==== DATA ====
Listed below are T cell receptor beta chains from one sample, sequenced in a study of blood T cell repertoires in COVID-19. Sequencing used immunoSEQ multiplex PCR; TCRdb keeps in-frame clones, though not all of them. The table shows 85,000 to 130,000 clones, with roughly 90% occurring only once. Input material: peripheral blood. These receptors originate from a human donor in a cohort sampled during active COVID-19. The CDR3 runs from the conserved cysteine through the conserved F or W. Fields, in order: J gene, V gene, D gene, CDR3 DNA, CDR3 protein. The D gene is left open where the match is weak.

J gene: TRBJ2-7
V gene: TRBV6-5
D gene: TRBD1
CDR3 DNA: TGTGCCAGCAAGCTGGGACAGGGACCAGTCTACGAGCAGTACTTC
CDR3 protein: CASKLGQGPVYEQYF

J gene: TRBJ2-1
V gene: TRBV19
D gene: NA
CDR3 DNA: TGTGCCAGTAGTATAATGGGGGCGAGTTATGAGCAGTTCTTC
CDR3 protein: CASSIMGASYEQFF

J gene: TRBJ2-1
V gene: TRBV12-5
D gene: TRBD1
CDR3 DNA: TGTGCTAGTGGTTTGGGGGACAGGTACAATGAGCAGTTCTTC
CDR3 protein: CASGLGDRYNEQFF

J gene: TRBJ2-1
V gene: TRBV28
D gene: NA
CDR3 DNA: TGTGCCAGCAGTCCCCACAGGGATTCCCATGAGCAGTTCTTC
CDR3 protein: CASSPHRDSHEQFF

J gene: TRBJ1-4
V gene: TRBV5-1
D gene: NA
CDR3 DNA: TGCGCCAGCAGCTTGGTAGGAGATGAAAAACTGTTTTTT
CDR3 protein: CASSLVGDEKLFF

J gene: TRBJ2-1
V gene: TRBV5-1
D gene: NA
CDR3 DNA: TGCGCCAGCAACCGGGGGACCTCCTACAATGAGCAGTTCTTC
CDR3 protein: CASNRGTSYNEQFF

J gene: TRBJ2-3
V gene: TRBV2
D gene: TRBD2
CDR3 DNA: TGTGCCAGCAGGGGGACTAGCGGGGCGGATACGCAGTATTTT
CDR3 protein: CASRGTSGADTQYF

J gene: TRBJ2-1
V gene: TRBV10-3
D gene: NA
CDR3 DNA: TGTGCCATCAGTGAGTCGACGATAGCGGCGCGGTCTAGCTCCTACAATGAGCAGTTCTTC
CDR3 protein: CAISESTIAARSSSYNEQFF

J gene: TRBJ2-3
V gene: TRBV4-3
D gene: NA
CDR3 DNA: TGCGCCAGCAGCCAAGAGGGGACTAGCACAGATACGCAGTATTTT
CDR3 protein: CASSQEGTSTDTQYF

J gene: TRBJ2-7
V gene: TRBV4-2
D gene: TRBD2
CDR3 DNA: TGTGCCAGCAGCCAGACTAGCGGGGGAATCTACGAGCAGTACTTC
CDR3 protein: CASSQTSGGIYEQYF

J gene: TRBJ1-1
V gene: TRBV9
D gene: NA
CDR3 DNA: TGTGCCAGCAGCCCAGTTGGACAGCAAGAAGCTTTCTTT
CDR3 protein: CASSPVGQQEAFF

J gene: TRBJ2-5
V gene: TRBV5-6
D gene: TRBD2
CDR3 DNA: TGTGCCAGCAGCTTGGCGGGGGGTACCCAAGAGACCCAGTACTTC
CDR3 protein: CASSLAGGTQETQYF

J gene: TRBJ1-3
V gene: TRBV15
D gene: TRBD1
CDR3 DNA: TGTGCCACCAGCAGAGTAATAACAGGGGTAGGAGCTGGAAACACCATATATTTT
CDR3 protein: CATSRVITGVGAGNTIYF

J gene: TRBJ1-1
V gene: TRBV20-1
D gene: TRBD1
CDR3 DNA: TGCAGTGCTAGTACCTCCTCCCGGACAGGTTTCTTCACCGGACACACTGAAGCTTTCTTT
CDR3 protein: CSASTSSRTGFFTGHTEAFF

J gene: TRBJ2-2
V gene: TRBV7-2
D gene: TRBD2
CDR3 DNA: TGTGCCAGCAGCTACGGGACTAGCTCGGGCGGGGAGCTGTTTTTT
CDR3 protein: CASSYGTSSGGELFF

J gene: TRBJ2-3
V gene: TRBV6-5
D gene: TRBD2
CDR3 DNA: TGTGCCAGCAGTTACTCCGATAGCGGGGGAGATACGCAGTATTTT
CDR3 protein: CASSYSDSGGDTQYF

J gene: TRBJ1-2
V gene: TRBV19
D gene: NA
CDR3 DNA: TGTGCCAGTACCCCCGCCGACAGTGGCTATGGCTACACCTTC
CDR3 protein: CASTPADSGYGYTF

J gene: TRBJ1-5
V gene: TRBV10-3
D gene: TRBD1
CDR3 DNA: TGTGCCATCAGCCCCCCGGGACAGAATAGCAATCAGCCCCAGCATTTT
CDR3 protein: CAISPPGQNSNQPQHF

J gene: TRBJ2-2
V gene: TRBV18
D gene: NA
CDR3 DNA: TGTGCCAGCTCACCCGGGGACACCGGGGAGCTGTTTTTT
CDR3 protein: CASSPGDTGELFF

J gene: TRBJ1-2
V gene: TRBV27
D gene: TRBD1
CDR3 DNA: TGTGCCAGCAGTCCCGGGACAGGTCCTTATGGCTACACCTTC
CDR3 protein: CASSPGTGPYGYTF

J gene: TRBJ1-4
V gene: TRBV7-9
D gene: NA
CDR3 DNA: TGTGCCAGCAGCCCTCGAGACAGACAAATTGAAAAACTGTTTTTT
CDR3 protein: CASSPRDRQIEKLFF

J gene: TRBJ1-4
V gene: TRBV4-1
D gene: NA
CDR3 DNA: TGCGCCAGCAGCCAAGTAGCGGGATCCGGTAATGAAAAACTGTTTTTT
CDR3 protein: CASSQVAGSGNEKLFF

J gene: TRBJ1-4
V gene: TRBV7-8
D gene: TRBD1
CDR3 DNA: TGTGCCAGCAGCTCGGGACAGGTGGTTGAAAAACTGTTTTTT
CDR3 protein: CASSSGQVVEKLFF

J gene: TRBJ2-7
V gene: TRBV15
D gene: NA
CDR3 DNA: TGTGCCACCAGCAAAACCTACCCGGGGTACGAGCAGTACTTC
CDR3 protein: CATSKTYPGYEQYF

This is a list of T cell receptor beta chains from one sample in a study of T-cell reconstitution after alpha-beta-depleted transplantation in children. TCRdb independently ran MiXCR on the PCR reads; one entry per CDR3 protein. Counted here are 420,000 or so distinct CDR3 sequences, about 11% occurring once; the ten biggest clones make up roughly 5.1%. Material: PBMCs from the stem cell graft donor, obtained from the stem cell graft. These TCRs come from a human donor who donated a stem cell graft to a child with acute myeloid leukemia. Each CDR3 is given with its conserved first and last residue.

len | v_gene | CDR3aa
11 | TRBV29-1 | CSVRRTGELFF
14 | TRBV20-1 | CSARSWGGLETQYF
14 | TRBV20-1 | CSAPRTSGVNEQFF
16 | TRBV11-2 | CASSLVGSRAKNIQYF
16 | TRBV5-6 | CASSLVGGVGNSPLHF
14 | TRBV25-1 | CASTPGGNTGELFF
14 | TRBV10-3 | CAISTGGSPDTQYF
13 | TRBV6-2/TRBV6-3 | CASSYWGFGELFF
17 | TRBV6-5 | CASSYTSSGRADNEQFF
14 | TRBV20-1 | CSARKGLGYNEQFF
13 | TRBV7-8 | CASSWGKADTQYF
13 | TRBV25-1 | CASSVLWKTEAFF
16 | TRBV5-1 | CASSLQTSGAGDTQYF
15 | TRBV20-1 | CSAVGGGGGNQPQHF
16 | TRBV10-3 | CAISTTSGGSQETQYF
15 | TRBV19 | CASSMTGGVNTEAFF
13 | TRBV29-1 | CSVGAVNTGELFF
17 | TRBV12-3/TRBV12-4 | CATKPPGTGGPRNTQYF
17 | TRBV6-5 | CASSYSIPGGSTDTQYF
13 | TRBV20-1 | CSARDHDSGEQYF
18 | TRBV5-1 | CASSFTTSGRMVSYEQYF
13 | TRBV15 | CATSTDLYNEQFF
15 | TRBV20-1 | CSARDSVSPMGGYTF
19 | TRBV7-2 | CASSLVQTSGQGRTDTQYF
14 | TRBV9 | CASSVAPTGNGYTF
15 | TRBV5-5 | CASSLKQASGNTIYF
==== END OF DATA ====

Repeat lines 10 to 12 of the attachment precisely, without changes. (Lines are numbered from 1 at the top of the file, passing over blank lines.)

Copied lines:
CDR3 DNA: TGTGCCAGTAGTATAATGGGGGCGAGTTATGAGCAGTTCTTC
CDR3 protein: CASSIMGASYEQFF

J gene: TRBJ2-1